Once finished, the completion of Phases 1A and 1B will have seen the demolish of the center part of the church complex that formerly housed administrative offices, a library, classrooms and a former lounge, and replace those former spaces with a modern, flexible space that will be encased in all glass, flooding the interior of the church with natural light.

In this new “commons” area, there will be a new administrative office suite, new meeting space and a new kitchen and coffee bar. This space will serve as a gathering place for both the worshippers who exit from the newer worship space in the Christian Life Center and from the traditional sanctuary on the church’s north side. Also, this new construction will allow Trinity to increase security of the building by limiting access to the church to two main doors.

The Trinity Lutheran Preschool, which was formerly housed in the lower levels of the structure that was demolished, is now housed in a former office wing that was added to the church complex’s southwest side in the 1960s. In Phase 1A of this construction project, that wing was renovated and updated so that it could serve as home to the preschool. And they were able to add 12 spots for infant care, which helps to address a great need in the Fargo-Moorhead area. In addition, on Wednesdays and Sundays, this space also now serves a dual purpose for faith education space.

In total, this three years of construction will run the church about $13.5 million, of which $10 million is pledged, and about $5 million of which has been collected. The church’s leadership is focused on closing the remaining funding gap in 2024.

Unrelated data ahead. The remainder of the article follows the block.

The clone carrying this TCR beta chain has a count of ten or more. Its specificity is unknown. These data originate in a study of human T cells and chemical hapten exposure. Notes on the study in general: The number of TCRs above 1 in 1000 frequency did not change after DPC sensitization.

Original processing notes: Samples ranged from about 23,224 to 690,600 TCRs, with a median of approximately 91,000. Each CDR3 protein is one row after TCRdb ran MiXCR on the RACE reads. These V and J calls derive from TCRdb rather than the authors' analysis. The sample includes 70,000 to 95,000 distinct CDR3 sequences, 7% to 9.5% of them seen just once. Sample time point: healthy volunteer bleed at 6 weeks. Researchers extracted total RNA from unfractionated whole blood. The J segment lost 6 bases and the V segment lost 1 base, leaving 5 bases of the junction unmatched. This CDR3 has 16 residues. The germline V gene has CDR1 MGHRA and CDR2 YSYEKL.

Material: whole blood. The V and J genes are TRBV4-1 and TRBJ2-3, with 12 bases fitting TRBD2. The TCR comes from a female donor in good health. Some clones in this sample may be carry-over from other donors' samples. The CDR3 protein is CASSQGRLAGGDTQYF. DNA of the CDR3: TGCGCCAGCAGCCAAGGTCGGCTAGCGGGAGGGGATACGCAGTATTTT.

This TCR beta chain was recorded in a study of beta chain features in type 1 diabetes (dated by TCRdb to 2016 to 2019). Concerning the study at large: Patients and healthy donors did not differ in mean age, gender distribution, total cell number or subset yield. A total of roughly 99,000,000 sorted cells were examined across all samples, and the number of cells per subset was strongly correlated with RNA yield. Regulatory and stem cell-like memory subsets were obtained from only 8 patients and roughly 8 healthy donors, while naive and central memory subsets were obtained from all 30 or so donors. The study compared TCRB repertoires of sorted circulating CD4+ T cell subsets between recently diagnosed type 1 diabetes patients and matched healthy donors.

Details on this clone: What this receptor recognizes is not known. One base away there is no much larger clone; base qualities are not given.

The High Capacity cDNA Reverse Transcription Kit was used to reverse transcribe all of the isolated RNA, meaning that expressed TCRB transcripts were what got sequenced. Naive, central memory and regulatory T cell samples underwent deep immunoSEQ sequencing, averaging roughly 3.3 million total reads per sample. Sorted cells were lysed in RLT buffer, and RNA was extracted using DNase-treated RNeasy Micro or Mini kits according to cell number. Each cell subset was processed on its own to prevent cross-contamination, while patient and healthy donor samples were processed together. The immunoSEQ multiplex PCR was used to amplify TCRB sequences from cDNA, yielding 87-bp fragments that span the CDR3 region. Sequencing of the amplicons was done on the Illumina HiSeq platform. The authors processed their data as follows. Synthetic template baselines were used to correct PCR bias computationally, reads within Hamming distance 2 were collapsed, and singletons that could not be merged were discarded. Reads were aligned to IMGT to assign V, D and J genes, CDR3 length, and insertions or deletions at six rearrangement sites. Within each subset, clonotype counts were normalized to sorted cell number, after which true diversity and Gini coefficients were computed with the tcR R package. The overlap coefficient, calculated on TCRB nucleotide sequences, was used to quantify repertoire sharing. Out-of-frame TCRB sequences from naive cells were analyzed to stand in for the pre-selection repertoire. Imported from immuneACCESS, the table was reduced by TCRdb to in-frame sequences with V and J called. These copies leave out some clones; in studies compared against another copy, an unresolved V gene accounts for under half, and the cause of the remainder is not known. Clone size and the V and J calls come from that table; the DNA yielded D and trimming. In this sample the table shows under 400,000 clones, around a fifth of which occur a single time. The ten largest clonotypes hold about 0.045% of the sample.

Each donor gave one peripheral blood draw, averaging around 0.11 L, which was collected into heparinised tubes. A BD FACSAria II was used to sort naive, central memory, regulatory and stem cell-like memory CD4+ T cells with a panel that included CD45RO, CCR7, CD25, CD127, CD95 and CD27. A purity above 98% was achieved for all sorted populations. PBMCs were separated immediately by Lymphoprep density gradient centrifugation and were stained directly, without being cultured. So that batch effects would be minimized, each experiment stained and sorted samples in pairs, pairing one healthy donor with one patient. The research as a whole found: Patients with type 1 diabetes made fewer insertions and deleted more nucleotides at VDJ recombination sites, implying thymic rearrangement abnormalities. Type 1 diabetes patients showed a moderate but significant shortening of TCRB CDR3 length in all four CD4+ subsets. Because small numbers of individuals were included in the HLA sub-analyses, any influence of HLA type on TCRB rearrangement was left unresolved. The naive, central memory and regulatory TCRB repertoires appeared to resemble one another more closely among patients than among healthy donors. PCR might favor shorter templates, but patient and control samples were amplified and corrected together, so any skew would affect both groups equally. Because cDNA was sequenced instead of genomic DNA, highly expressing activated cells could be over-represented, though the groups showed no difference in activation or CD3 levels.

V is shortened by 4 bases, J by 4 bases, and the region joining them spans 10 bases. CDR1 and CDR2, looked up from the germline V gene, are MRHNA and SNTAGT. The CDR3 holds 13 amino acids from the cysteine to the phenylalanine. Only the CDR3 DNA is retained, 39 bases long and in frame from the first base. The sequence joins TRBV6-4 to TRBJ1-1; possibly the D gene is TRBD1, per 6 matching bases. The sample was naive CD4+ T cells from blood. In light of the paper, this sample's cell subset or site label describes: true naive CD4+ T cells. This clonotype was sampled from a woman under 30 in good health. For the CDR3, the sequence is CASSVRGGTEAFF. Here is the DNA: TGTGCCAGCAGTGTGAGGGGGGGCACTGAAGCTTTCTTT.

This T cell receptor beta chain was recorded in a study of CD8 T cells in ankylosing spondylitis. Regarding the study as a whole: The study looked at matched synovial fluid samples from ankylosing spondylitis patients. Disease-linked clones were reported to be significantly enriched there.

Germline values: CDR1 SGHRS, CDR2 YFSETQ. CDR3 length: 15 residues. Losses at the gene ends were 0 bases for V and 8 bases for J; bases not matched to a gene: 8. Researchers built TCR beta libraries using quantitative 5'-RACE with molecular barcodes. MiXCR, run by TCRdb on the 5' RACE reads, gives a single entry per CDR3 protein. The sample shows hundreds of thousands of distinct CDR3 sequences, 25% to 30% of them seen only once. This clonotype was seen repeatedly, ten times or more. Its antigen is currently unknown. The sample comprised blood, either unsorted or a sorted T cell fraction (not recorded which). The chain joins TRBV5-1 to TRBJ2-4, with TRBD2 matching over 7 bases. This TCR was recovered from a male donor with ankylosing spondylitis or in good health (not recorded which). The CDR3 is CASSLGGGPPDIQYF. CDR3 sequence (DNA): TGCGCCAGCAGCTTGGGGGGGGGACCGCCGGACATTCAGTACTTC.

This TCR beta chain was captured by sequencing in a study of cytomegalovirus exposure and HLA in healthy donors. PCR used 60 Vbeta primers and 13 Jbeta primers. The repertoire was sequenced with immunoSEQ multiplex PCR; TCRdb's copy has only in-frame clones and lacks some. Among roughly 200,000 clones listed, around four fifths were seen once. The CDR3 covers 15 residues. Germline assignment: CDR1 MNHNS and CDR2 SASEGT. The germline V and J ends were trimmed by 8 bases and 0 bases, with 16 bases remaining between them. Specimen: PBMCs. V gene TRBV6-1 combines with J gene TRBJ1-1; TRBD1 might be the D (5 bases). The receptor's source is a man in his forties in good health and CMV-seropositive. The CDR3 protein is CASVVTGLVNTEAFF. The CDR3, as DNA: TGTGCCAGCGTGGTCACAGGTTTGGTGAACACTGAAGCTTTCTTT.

“This is a significant investment that was years in the making,” Pastor Peterson said. “We’ve been blessed with very generous members, and this is a multi-generational effort.”

This project marks Trinity’s first construction project in more than a generation. The church’s Christian Life Center, which contains a contemporary worship space, kitchen and other amenities was completed in 1990. Prior to that the church completed the former administrative wing which now houses the preschool in the 1960s. And the current sanctuary was completed in the 1950s after a fire burned down the original church.

Pastor Peterson said the past three years of construction and fundraising has kind of felt like the Israelites wandering in the wilderness as the congregation tried to continue to support their ministerial programs like student education, the quiltmakers and other programming throughout the chaos of fundraising and active construction.

“It’s been a blessing to see the congregation be open and flexible so that we could move to a better future,” Pastor Peterson said.

Plans for an official unveiling of the completed project are still in the works.

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Please reach out to Pastor Devlyn Brooks at or 701.412.8733.